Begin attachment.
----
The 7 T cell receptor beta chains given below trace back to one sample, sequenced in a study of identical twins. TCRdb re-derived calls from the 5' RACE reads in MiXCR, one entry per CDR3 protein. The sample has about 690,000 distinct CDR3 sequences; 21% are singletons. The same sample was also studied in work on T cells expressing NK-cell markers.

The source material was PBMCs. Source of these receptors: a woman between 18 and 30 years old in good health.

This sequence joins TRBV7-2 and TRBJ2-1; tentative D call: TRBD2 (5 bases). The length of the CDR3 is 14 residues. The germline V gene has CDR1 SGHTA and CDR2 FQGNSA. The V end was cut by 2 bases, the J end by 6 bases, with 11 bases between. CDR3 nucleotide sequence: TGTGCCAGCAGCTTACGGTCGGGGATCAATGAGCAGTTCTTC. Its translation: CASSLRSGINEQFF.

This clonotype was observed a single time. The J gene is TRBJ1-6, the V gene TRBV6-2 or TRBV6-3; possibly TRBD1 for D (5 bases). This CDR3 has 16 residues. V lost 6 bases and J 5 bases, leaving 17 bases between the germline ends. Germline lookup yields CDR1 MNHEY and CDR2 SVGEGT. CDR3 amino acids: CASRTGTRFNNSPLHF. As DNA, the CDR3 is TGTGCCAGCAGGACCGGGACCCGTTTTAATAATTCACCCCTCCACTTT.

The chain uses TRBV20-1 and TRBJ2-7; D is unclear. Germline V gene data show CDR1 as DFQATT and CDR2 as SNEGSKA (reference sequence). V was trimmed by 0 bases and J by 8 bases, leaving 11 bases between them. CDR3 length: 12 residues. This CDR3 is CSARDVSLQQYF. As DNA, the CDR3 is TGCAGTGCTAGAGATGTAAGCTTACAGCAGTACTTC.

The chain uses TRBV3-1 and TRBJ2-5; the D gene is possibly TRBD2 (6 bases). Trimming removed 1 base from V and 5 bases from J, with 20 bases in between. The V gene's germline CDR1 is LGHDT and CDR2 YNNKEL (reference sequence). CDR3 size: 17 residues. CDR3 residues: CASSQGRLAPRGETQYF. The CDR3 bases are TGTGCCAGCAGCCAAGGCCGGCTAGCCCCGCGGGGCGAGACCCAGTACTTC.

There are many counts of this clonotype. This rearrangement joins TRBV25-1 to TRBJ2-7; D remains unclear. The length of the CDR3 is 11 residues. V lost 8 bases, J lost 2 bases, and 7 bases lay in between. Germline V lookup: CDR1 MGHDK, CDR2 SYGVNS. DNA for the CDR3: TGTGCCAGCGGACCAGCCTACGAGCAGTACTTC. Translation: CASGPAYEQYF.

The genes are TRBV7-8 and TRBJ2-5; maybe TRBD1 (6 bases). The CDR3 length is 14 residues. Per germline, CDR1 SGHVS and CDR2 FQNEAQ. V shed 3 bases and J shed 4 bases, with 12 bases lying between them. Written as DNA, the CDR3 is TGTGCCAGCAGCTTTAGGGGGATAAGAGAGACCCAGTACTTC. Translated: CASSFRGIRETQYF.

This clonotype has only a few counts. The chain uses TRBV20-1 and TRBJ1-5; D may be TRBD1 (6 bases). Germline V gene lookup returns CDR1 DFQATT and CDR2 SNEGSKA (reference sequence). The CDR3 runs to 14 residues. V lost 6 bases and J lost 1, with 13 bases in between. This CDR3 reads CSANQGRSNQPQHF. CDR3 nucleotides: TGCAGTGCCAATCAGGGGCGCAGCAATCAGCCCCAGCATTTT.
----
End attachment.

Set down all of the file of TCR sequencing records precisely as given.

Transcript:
The 7 T cell receptor beta chains given below trace back to one sample, sequenced in a study of identical twins. TCRdb re-derived calls from the 5' RACE reads in MiXCR, one entry per CDR3 protein. The sample has about 690,000 distinct CDR3 sequences; 21% are singletons. The same sample was also studied in work on T cells expressing NK-cell markers.

The source material was PBMCs. Source of these receptors: a woman between 18 and 30 years old in good health.

This sequence joins TRBV7-2 and TRBJ2-1; tentative D call: TRBD2 (5 bases). The length of the CDR3 is 14 residues. The germline V gene has CDR1 SGHTA and CDR2 FQGNSA. The V end was cut by 2 bases, the J end by 6 bases, with 11 bases between. CDR3 nucleotide sequence: TGTGCCAGCAGCTTACGGTCGGGGATCAATGAGCAGTTCTTC. Its translation: CASSLRSGINEQFF.

This clonotype was observed a single time. The J gene is TRBJ1-6, the V gene TRBV6-2 or TRBV6-3; possibly TRBD1 for D (5 bases). This CDR3 has 16 residues. V lost 6 bases and J 5 bases, leaving 17 bases between the germline ends. Germline lookup yields CDR1 MNHEY and CDR2 SVGEGT. CDR3 amino acids: CASRTGTRFNNSPLHF. As DNA, the CDR3 is TGTGCCAGCAGGACCGGGACCCGTTTTAATAATTCACCCCTCCACTTT.

The chain uses TRBV20-1 and TRBJ2-7; D is unclear. Germline V gene data show CDR1 as DFQATT and CDR2 as SNEGSKA (reference sequence). V was trimmed by 0 bases and J by 8 bases, leaving 11 bases between them. CDR3 length: 12 residues. This CDR3 is CSARDVSLQQYF. As DNA, the CDR3 is TGCAGTGCTAGAGATGTAAGCTTACAGCAGTACTTC.

The chain uses TRBV3-1 and TRBJ2-5; the D gene is possibly TRBD2 (6 bases). Trimming removed 1 base from V and 5 bases from J, with 20 bases in between. The V gene's germline CDR1 is LGHDT and CDR2 YNNKEL (reference sequence). CDR3 size: 17 residues. CDR3 residues: CASSQGRLAPRGETQYF. The CDR3 bases are TGTGCCAGCAGCCAAGGCCGGCTAGCCCCGCGGGGCGAGACCCAGTACTTC.

There are many counts of this clonotype. This rearrangement joins TRBV25-1 to TRBJ2-7; D remains unclear. The length of the CDR3 is 11 residues. V lost 8 bases, J lost 2 bases, and 7 bases lay in between. Germline V lookup: CDR1 MGHDK, CDR2 SYGVNS. DNA for the CDR3: TGTGCCAGCGGACCAGCCTACGAGCAGTACTTC. Translation: CASGPAYEQYF.

The genes are TRBV7-8 and TRBJ2-5; maybe TRBD1 (6 bases). The CDR3 length is 14 residues. Per germline, CDR1 SGHVS and CDR2 FQNEAQ. V shed 3 bases and J shed 4 bases, with 12 bases lying between them. Written as DNA, the CDR3 is TGTGCCAGCAGCTTTAGGGGGATAAGAGAGACCCAGTACTTC. Translated: CASSFRGIRETQYF.

This clonotype has only a few counts. The chain uses TRBV20-1 and TRBJ1-5; D may be TRBD1 (6 bases). Germline V gene lookup returns CDR1 DFQATT and CDR2 SNEGSKA (reference sequence). The CDR3 runs to 14 residues. V lost 6 bases and J lost 1, with 13 bases in between. This CDR3 reads CSANQGRSNQPQHF. CDR3 nucleotides: TGCAGTGCCAATCAGGGGCGCAGCAATCAGCCCCAGCATTTT.